Give uncommon answers to common questions

By Bryce Sanders | May 21, 2013 | Last updated on September 21, 2023
3 min read

Advisors often hear the same questions and comments when prospecting or socializing. And we often give the same stock responses. Consider trying something new.

Read: Nine ways to generate new clients

“How’s the market?”

Standard answer: “The Dow closed up 115 points today.”

Problem: No context and perspective. Was it down or up the last four days?

Better answer: “The Dow closed up 115 points today. Let me put that into perspective. Year-to-date the market is up 10%. If your stock portfolio is up 10% or more net of fees, you’re doing fine. If it isn’t, there may be room for improvement and we should talk.”

“I don’t do business with friends”

Standard answer: “I understand—I like having you as a friend too.”

Problem: He may need help but doesn’t want a showdown if things don’t work out.

Better answer: “I value friendship too. I explain to clients, ‘If you take my advice you should get a report card. If I’m not doing a good job you should be able to fire me.’ ”

Rationale: Saying “fire me” tactfully addresses the issue. If later he isn’t happy with the relationship he has a roadmap for unwinding it – and it was your idea.

Questions to Ask

“What Was The Best Stock You Ever Owned?”

Scenario: You’re trying to engage a prospect and make the case why he should do business with you.

Why ask the question: Investors love talking about their successes.

Follow-up questions: “What’s it trading at now? Let’s buy more.”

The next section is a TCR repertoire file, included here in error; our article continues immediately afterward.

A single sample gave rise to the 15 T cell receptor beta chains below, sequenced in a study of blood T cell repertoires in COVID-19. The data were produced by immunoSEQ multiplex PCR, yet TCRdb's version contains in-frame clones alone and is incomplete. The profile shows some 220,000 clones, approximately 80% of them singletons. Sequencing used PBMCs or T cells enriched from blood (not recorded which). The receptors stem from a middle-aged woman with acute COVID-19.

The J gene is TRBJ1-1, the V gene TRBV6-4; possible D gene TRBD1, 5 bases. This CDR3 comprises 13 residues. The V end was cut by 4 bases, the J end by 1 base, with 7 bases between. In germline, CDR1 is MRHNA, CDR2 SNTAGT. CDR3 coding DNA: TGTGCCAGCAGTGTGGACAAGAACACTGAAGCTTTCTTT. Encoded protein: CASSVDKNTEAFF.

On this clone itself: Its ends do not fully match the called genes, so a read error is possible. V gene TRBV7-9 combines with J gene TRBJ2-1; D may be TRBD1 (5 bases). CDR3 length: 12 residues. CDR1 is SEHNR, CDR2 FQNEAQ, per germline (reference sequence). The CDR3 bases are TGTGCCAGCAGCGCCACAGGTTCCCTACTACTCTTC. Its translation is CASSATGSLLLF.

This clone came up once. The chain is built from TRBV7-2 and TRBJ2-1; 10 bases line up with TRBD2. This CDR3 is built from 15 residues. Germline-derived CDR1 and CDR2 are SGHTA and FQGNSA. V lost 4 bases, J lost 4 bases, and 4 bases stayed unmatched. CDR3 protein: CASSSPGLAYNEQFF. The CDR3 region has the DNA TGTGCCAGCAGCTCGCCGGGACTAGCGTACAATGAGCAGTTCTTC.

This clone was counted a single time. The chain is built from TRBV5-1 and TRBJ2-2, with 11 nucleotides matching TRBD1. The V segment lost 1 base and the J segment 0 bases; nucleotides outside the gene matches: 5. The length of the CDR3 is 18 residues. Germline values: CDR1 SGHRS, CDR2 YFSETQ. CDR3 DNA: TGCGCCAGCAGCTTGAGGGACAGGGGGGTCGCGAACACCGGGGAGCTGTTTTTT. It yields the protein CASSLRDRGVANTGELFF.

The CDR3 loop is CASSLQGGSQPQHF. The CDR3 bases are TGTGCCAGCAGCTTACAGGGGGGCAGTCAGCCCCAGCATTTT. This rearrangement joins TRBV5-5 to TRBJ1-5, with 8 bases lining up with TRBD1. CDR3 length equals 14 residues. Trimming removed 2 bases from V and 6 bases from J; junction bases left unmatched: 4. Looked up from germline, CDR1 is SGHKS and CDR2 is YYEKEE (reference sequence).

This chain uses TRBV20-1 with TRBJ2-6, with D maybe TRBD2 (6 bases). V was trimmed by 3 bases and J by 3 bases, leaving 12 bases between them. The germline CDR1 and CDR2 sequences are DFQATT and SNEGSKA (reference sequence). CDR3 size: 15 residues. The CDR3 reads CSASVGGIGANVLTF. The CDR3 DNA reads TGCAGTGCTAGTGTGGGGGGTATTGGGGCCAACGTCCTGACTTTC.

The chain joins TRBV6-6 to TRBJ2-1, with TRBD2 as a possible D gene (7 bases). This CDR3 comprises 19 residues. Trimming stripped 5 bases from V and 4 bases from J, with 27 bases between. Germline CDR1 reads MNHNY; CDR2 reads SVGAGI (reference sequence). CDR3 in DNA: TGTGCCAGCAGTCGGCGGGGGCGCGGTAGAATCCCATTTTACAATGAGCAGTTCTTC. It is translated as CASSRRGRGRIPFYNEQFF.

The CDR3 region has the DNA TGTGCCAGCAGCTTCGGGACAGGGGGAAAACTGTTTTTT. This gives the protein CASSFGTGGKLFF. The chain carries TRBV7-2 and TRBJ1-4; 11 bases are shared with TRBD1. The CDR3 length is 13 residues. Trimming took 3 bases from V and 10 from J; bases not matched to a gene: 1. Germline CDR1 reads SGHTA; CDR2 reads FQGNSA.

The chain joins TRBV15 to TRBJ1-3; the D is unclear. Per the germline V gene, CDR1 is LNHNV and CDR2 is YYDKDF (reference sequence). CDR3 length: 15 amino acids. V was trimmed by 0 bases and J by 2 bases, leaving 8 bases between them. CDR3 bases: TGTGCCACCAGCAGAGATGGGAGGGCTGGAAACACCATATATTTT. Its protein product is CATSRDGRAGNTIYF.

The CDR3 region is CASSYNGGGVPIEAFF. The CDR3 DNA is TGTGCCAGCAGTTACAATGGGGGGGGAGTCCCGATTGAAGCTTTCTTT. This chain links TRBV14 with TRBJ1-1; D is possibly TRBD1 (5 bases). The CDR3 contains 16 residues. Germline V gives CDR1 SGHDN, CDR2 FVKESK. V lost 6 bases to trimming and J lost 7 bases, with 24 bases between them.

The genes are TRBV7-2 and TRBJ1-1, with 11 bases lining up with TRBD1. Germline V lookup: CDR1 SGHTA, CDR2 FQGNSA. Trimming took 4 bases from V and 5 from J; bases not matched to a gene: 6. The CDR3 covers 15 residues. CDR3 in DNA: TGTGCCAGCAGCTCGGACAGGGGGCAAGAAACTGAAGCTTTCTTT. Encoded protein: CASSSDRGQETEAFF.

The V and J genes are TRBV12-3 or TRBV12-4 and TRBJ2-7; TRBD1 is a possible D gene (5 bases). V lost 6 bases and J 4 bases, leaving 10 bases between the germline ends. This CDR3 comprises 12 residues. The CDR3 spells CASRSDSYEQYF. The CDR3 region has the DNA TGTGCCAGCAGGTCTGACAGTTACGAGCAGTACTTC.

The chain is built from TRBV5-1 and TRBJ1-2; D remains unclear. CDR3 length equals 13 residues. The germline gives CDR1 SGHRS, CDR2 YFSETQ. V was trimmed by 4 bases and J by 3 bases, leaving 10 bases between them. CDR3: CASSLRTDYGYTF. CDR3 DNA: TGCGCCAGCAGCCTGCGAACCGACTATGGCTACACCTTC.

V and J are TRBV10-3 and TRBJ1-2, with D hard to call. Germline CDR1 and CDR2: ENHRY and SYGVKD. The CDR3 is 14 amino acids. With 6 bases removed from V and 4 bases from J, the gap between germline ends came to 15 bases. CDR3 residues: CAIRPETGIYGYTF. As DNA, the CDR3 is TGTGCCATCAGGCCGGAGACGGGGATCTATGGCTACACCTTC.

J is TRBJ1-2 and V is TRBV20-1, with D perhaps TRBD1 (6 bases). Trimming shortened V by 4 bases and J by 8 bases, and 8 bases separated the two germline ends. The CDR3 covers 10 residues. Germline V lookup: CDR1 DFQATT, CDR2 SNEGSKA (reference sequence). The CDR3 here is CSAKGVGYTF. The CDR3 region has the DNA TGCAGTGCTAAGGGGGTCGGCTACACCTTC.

Rationale: He made the case for the stock himself. You’re suggesting he act on his belief.

Read: Private clubs and social prospecting

“Can you see yourself benefiting from the strategy?”

Scenario: You’ve completed a financial plan and delivered your proposal. Time to close.

Why ask the question: You use trial closes to establish a chain of ‘yes’ answers, and string of yes answers is rarely followed by a no.

Follow-up statements: “The next step is to fund the account, either with a transfer of securities from another firm or by writing a check to deposit funds.”

Rationale: The focus is on the prospect–it’s about what’s in it for him.

Impactful Statements

“We’re in this together”

Scenario: The stock market is cyclical—sometimes it doesn’t do well. You need to deliver bad news to clients, and often they look for someone to blame. You’re handy.

Why use the statement: Sometimes clients think of brokers as “croupiers in the casino of Wall Street.” They forget you’re a retail investor, too.

Follow-up: “By that I mean I’m an individual investor too. We both take the same advice – mine. When the market goes up or down my portfolio is also affected.”

Rationale: You’re letting them know you’re on the same side of the table. You may not own the same holdings as each client, but there is probably some overlap.

“You’ll be an important client to me”

Scenario: You’re competing for a prospect’s business. If she makes a commitment to you by investing money, you’ll be making an ongoing commitment to her.

Why use the statement: Often advisors are organized in teams. During the courtship phase the senior advisor may do the cultivating. Once the prospect becomes a client she may find the senior advisor hard to reach.

Follow-up statements: “If you become my client I will handle your account personally.” You’re letting her know once you’ve made money from fees you will not be reassigning the account.

Rationale: Everyone wants to be an important client.

Read: How to stake out prospects

Bryce Sanders

Bryce Sanders is President of Perceptive Business Solutions Inc. in New Hope, PA. His book “Captivating the Wealthy Investor” is available on